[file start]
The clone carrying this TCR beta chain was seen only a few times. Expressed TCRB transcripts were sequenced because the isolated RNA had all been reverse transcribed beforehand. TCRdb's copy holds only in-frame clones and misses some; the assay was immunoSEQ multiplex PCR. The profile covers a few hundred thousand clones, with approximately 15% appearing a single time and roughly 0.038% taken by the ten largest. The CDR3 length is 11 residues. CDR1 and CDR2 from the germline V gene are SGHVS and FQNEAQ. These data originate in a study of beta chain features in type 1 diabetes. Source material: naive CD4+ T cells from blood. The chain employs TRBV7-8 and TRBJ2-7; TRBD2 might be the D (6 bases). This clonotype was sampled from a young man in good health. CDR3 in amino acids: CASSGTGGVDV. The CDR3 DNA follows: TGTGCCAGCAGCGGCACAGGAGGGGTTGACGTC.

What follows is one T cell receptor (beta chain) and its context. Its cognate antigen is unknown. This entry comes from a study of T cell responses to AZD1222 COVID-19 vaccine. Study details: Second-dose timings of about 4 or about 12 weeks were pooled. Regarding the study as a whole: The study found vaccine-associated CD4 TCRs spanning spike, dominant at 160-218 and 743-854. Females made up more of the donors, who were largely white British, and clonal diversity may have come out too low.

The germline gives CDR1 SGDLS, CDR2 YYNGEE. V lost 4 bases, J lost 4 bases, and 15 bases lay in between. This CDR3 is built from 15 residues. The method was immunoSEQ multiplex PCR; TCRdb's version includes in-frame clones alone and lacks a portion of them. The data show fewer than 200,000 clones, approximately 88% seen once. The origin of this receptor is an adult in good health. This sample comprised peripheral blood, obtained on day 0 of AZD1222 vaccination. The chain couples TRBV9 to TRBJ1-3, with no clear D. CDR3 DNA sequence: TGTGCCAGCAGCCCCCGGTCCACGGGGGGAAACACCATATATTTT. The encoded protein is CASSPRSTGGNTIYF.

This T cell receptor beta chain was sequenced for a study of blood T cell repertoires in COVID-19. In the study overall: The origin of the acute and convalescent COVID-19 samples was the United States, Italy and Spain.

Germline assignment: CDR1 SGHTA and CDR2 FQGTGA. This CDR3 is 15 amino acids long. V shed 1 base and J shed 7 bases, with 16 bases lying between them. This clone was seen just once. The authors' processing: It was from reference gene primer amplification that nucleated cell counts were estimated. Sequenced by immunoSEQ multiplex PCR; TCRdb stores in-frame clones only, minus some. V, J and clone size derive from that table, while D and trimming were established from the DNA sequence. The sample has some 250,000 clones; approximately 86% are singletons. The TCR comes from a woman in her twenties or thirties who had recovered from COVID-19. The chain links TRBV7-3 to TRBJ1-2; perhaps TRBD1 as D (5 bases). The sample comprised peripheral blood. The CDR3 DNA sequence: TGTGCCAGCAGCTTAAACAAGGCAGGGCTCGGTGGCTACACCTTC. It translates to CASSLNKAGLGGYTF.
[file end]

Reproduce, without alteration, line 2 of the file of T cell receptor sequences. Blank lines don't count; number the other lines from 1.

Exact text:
What follows is one T cell receptor (beta chain) and its context. Its cognate antigen is unknown. This entry comes from a study of T cell responses to AZD1222 COVID-19 vaccine. Study details: Second-dose timings of about 4 or about 12 weeks were pooled. Regarding the study as a whole: The study found vaccine-associated CD4 TCRs spanning spike, dominant at 160-218 and 743-854. Females made up more of the donors, who were largely white British, and clonal diversity may have come out too low.